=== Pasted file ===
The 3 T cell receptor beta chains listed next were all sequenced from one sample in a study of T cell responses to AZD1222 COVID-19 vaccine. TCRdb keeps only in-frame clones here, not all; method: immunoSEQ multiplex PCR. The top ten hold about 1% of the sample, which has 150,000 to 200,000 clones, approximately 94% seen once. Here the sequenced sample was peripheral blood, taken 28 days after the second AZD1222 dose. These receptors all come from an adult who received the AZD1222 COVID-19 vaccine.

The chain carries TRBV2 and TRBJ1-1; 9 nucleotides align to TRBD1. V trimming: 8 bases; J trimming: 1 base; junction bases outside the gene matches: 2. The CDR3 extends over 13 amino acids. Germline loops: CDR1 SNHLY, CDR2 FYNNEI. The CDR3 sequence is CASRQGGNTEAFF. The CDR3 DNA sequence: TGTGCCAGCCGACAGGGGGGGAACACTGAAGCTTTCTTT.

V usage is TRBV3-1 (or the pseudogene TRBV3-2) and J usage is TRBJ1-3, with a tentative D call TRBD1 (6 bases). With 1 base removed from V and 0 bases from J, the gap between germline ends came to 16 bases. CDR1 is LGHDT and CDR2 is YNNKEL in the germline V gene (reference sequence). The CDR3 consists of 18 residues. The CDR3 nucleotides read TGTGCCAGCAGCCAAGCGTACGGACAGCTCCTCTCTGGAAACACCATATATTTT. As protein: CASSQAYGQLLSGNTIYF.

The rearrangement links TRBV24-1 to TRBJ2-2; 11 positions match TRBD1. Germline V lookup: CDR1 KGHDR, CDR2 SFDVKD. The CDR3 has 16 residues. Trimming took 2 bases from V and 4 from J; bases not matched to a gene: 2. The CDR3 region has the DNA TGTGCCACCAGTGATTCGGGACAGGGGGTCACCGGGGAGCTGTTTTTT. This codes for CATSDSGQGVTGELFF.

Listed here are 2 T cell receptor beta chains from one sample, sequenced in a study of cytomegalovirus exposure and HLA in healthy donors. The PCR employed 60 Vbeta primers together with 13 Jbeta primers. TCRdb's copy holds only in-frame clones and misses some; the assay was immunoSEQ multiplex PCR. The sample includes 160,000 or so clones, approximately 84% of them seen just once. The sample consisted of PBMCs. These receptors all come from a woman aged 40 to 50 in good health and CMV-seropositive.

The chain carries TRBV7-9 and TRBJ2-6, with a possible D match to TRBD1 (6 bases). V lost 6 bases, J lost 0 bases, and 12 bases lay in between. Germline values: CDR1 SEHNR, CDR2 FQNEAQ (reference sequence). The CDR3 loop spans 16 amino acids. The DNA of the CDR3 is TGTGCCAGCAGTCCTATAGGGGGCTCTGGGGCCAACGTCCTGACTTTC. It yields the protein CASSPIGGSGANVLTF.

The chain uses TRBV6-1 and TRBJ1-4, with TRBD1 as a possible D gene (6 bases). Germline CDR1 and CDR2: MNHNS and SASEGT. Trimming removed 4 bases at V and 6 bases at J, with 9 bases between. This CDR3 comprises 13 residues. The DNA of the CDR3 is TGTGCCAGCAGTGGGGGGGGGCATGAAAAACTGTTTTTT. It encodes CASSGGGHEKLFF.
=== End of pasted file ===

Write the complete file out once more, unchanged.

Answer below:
The 3 T cell receptor beta chains listed next were all sequenced from one sample in a study of T cell responses to AZD1222 COVID-19 vaccine. TCRdb keeps only in-frame clones here, not all; method: immunoSEQ multiplex PCR. The top ten hold about 1% of the sample, which has 150,000 to 200,000 clones, approximately 94% seen once. Here the sequenced sample was peripheral blood, taken 28 days after the second AZD1222 dose. These receptors all come from an adult who received the AZD1222 COVID-19 vaccine.

The chain carries TRBV2 and TRBJ1-1; 9 nucleotides align to TRBD1. V trimming: 8 bases; J trimming: 1 base; junction bases outside the gene matches: 2. The CDR3 extends over 13 amino acids. Germline loops: CDR1 SNHLY, CDR2 FYNNEI. The CDR3 sequence is CASRQGGNTEAFF. The CDR3 DNA sequence: TGTGCCAGCCGACAGGGGGGGAACACTGAAGCTTTCTTT.

V usage is TRBV3-1 (or the pseudogene TRBV3-2) and J usage is TRBJ1-3, with a tentative D call TRBD1 (6 bases). With 1 base removed from V and 0 bases from J, the gap between germline ends came to 16 bases. CDR1 is LGHDT and CDR2 is YNNKEL in the germline V gene (reference sequence). The CDR3 consists of 18 residues. The CDR3 nucleotides read TGTGCCAGCAGCCAAGCGTACGGACAGCTCCTCTCTGGAAACACCATATATTTT. As protein: CASSQAYGQLLSGNTIYF.

The rearrangement links TRBV24-1 to TRBJ2-2; 11 positions match TRBD1. Germline V lookup: CDR1 KGHDR, CDR2 SFDVKD. The CDR3 has 16 residues. Trimming took 2 bases from V and 4 from J; bases not matched to a gene: 2. The CDR3 region has the DNA TGTGCCACCAGTGATTCGGGACAGGGGGTCACCGGGGAGCTGTTTTTT. This codes for CATSDSGQGVTGELFF.

Listed here are 2 T cell receptor beta chains from one sample, sequenced in a study of cytomegalovirus exposure and HLA in healthy donors. The PCR employed 60 Vbeta primers together with 13 Jbeta primers. TCRdb's copy holds only in-frame clones and misses some; the assay was immunoSEQ multiplex PCR. The sample includes 160,000 or so clones, approximately 84% of them seen just once. The sample consisted of PBMCs. These receptors all come from a woman aged 40 to 50 in good health and CMV-seropositive.

The chain carries TRBV7-9 and TRBJ2-6, with a possible D match to TRBD1 (6 bases). V lost 6 bases, J lost 0 bases, and 12 bases lay in between. Germline values: CDR1 SEHNR, CDR2 FQNEAQ (reference sequence). The CDR3 loop spans 16 amino acids. The DNA of the CDR3 is TGTGCCAGCAGTCCTATAGGGGGCTCTGGGGCCAACGTCCTGACTTTC. It yields the protein CASSPIGGSGANVLTF.

The chain uses TRBV6-1 and TRBJ1-4, with TRBD1 as a possible D gene (6 bases). Germline CDR1 and CDR2: MNHNS and SASEGT. Trimming removed 4 bases at V and 6 bases at J, with 9 bases between. This CDR3 comprises 13 residues. The DNA of the CDR3 is TGTGCCAGCAGTGGGGGGGGGCATGAAAAACTGTTTTTT. It encodes CASSGGGHEKLFF.